When Penn State hired Patrick Chambers away from Boston University in 2011, he was supposed to reinvigorate the program. Through six seasons, that certainly has not been the case as the Nittany Lions have not won more than 18 games in his tenure and a berth in the CBI as the only postseason play.
It started well as the Nittany Lions looked competitive, but they ran out of steam with losses in six of their final seven.
Watkins broke out as a future star on the block as his 90 blocks were a school record, including eight in the Big Ten tournament against Nebraska. Stevens was the perfect compliment to Watkins in the post with his ability to face up fours and get to the rim and averaged 12.7 points per game.
Both players entered the year with some hype, but nowhere near the level that Carr entered the program with.
The 42nd ranked player in the class of 2016 via ESPN 100, he was supposed to be the point guard that ushered the Nittany Lions into the postseason. That was not the case in his preliminary season, but Carr definitely proved to Penn State fans everywhere that he is the real deal.
He led the team in scoring and assists with 13.7 and 4.2, while only shooting 37.7% from the floor. Only the freshmen from Michigan State finished with better numbers in scoring and assists in the conference, proving that he is capable of leading the Penn State offense.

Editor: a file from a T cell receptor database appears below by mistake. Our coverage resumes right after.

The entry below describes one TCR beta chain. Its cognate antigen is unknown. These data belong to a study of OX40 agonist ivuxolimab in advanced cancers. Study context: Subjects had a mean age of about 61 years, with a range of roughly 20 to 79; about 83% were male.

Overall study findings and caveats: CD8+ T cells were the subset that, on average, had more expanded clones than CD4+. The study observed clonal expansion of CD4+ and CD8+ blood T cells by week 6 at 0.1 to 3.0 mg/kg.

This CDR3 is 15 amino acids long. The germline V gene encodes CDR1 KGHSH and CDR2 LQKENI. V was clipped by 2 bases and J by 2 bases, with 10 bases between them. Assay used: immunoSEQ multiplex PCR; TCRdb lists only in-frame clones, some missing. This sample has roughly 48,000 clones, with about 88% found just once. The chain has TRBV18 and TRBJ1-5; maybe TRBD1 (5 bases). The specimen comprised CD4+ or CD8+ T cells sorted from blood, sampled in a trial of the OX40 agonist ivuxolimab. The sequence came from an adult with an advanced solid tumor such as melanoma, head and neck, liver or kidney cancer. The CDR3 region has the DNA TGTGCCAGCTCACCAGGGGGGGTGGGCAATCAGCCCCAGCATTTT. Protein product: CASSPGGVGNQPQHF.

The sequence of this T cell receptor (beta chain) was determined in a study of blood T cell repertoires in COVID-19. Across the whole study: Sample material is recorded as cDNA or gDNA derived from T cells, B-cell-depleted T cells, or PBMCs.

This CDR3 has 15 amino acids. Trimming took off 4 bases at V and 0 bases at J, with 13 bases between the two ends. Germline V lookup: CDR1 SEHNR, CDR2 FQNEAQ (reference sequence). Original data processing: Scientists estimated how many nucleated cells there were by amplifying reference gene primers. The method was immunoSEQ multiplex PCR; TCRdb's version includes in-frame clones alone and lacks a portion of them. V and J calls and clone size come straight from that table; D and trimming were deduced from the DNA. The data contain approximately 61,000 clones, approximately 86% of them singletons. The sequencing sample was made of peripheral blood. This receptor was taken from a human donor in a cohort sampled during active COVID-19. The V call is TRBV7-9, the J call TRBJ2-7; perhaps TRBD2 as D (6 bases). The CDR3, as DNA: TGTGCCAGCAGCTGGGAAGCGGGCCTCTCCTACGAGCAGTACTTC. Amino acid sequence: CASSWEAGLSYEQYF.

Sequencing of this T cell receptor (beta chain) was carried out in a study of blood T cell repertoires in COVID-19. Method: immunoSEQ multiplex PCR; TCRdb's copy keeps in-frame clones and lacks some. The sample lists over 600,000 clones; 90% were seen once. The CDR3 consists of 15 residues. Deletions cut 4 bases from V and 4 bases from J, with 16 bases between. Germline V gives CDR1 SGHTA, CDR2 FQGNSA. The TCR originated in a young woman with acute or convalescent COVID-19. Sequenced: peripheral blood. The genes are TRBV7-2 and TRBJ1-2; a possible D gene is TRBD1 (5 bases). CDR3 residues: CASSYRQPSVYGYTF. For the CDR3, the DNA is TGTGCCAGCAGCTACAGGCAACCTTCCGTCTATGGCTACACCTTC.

Inconsistency is the only thing holding back Carr as he is capable of dropping 20 in consecutive games then score 10 points on 3-19 in a three game stretch.
The best performance he had during his inaugural season was the 20 points he scored against top ranked Duke. Carr’s ability to beat the Duke back court on the bounce showed he was capable of playing with the top competition as Luke Kennard and Frank Jackson both got drafted into the NBA. He only had two assists, but he needed to provide Penn State with finishing at the rim.
Carr added a new ball handler to relieve pressure from Shep Garner and his vision was the best on the team. His passing ability is the best Penn State has seen since Tim Frazier and it is not out of the realm of possibility for Carr to average more than six assists a game.
Relying on Carr
The Nittany Lions might need Carr’s scoring more than his passing as Payton Banks and Terrance Samuel transferred to South Florida.
Banks led the Nittany Lions in three point shooting, while Samuel was a defensive presence on the perimeter. Carr will definitely need to pick up his scoring and shooting, but his defense is the area of his game that needs the most work. His long arms give him the ability to be one of the conference’s best on the perimeter, but had only 22 steals all year.
Carr’s talent makes him the breakout player in the Big Ten as he should average more 15 points, five rebounds and five assists per game.
His performance could send Penn State to the NCAA Tournament for the first time since 2010-11 and Carr could become the first Nittany Lion since Calvin Booth in 1999 to get drafted into the NBA.